Currently, the Internal Revenue Code requires that any bank that forgives a debt of at least $600 during a calendar year must file an information return on Form 1099-C, Cancellation of Debt, with the Internal Revenue Service (IRS). Because of the uniqueness of the PPP, banks are having to enact new processes and systems to document PPP debt forgiveness and are concerned with their ability to detail this information by year-end.

Another concern related to the PPP, is the notice issued by the IRS in April of this year, Notice 2020-32, that significantly impacts borrowers and financial institutions. This notice dilutes the effectiveness of the program, requiring borrowers to include their loan forgiveness in their taxable gross income. Because of this noticeable change, financial institutions may be required to advise borrowers differently when considering PPP loans to aid their total liquidity needs. This program was included in the CARES Act in order to allow businesses to fund wages and other qualified expenses, allowing these businesses to survive this economic crisis and for their employees to remain employed, but this recent notice released by the IRS limits the effectiveness of the PPP. 

Coronavirus Relief Fund Deadline The December 30, 2020, deadline for using Coronavirus Relief Funds (CRF) authorized by the CARES Act is fast approaching. These funds were established to offer direct assistance to states, cities, counties, tribal governments, and U.S. territories in responding to the COVID-19 pandemic. The deadline previously set is untenable for the recent increase in cases across many states, including my own.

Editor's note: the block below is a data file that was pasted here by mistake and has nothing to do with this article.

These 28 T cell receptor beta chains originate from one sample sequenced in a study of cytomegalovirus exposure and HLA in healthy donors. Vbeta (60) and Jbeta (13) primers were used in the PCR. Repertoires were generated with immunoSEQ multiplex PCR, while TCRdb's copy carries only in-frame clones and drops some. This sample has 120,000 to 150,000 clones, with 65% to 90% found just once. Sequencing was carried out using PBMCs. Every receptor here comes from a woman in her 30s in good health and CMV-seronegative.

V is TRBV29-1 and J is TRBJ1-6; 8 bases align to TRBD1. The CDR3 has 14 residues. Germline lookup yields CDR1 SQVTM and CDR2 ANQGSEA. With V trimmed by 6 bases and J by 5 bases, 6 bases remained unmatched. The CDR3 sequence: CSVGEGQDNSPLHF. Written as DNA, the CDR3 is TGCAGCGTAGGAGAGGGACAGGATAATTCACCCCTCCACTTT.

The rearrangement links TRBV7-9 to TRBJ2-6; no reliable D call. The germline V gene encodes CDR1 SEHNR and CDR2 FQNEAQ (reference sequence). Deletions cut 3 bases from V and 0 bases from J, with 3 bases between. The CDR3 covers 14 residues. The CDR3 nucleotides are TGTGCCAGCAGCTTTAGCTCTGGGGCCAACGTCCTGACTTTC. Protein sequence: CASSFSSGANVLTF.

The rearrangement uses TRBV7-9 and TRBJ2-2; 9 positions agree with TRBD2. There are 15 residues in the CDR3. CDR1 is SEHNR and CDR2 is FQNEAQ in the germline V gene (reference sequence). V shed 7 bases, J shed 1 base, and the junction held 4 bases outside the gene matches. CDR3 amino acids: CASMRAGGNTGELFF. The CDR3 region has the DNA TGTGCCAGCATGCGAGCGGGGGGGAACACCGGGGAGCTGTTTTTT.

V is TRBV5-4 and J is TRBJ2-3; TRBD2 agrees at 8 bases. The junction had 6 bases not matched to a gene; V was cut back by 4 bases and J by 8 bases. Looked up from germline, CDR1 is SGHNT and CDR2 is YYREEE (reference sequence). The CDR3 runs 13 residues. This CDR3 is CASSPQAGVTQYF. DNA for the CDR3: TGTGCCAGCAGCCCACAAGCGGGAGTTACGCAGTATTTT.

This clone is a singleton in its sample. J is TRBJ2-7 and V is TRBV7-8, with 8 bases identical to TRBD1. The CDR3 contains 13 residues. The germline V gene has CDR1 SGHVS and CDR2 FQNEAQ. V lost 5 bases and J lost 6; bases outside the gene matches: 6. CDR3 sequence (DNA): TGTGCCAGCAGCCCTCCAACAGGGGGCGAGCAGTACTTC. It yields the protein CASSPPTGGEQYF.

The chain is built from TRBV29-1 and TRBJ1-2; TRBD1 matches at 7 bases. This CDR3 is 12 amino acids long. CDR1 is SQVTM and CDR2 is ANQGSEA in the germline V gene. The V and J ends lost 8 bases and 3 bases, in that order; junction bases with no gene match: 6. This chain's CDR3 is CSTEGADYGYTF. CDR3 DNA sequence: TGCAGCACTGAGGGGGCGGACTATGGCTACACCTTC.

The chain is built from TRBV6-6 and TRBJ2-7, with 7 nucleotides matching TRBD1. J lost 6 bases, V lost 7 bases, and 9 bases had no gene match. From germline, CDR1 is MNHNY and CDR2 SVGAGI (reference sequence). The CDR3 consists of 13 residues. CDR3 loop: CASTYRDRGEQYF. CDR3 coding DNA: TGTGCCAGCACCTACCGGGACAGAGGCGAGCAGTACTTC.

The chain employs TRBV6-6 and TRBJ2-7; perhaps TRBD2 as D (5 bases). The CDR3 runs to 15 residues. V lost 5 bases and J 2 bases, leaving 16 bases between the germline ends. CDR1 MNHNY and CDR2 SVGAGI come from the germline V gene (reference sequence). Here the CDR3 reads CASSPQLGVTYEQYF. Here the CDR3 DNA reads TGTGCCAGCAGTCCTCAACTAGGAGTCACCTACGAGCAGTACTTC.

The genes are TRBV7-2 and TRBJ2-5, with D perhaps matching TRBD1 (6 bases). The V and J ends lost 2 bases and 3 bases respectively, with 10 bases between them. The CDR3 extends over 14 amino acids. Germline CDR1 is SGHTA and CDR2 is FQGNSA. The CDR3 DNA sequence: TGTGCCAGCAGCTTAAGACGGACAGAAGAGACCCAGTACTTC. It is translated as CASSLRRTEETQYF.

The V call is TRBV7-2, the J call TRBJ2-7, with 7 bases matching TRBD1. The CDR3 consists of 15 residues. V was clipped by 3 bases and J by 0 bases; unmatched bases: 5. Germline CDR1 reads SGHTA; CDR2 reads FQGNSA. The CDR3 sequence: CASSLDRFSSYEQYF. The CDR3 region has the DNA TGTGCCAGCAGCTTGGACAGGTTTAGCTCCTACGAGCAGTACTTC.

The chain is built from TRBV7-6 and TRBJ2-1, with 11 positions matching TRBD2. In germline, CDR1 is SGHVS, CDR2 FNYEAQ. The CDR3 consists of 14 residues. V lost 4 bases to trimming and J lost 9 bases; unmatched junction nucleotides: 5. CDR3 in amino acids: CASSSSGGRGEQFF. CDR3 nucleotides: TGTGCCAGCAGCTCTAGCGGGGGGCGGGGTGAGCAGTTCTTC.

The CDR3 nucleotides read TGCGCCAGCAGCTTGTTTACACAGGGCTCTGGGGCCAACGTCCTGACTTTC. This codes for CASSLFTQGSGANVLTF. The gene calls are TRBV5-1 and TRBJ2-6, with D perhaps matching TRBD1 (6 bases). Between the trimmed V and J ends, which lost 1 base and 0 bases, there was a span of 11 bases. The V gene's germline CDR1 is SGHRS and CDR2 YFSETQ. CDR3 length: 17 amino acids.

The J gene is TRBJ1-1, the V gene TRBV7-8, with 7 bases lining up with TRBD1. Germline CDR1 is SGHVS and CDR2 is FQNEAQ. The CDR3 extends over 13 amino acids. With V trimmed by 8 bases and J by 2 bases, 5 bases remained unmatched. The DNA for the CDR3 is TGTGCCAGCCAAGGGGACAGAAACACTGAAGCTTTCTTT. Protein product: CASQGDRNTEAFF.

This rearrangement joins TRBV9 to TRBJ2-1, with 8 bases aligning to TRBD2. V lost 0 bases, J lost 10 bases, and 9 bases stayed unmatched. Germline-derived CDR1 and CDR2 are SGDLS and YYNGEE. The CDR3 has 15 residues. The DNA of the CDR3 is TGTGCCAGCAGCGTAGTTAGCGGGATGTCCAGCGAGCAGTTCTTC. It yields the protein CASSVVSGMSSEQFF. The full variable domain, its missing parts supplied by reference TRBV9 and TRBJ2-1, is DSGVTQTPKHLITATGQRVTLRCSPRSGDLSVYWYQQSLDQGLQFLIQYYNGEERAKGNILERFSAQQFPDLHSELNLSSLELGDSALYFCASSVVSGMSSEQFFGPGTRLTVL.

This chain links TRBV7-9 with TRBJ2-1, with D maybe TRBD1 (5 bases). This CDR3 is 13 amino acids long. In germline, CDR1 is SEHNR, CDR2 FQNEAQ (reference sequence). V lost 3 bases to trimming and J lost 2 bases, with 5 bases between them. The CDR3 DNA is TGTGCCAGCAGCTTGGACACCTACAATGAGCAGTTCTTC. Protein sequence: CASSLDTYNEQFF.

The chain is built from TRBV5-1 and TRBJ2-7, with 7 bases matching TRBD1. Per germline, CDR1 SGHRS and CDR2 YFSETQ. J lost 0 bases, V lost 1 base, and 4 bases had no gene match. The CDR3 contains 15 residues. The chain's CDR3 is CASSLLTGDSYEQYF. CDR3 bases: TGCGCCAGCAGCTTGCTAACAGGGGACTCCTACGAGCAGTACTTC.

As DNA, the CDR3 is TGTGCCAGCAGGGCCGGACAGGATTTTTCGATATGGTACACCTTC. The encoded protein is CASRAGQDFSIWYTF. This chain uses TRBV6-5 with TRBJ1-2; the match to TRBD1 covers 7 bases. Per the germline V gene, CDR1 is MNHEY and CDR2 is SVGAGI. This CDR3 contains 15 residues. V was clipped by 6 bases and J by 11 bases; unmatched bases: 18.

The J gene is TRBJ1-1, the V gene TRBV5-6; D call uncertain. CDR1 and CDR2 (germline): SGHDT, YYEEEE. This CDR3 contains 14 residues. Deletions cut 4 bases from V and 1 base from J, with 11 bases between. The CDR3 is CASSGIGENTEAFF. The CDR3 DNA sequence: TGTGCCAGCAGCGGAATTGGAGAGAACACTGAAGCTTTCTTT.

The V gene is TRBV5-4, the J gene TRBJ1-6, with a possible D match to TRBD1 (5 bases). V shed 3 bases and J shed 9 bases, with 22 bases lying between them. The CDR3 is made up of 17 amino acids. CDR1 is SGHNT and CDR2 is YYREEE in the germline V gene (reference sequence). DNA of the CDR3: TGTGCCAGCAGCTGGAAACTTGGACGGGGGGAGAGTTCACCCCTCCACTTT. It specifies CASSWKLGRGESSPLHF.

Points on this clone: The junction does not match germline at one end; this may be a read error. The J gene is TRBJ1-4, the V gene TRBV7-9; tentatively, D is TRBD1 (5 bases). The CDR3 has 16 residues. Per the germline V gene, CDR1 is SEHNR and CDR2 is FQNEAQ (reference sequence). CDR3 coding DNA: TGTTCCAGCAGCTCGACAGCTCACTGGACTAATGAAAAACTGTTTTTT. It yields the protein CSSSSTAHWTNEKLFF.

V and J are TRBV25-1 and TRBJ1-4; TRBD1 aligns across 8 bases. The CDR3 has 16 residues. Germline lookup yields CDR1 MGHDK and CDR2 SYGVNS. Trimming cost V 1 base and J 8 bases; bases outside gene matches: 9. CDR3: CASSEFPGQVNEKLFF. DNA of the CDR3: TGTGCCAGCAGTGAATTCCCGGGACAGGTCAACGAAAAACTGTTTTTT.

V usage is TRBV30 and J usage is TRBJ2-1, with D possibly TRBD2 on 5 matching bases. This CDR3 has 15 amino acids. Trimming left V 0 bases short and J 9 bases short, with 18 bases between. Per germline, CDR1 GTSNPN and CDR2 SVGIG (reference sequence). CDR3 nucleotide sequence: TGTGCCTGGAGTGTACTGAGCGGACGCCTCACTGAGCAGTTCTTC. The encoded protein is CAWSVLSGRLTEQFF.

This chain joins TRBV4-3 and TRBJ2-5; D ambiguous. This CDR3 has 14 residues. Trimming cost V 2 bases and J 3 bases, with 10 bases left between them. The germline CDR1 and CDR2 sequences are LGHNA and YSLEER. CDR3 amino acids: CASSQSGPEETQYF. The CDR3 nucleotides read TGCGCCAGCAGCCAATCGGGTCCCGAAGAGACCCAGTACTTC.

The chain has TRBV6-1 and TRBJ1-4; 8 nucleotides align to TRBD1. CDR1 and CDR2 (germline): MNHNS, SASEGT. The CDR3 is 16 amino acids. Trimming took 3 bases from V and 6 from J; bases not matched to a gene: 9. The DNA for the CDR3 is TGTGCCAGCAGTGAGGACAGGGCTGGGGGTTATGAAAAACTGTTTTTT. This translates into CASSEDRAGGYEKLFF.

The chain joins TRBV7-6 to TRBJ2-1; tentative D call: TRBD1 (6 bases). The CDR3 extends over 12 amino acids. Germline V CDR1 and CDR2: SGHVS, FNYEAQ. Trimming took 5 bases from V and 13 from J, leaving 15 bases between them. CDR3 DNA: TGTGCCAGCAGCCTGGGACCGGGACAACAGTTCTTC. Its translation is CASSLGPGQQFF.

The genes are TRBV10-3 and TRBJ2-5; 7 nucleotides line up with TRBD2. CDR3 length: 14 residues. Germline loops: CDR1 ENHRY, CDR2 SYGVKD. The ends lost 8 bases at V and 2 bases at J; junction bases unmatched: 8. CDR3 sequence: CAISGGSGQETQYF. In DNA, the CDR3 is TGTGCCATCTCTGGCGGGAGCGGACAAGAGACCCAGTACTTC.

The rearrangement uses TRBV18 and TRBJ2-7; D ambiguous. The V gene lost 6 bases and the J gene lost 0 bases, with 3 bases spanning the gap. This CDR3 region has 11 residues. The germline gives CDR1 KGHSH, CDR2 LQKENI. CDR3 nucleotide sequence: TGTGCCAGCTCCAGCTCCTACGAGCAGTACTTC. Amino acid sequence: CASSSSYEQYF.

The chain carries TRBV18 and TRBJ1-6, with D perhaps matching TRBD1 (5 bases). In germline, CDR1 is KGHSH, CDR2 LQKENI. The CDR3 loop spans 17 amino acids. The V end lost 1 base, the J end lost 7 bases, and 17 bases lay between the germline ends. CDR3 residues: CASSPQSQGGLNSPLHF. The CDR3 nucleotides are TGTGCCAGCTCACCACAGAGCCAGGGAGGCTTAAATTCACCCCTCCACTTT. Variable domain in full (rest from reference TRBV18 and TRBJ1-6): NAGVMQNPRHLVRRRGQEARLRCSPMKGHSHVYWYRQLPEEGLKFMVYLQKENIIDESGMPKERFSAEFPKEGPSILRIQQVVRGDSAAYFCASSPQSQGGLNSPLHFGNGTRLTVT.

State Revenue Loss COVID-19 triggered severe revenue loss for states and localities due to the economic shutdowns. Allowing CRF and future funds to be used to relieve some losses can significantly assist state and local budgets, keeping intact workforce and economic development projects. There is a lot of unknown, forthcoming economic damage that will result in long-term problems for the financial state of local governments. The large swing in revenue loss will have significant impacts on these states’ ability to return to pre-COVID-19 economic success. By amending the limited scope of CRF funds and in consideration of modest relief, states and localities can bolster their economic and fiscal situation.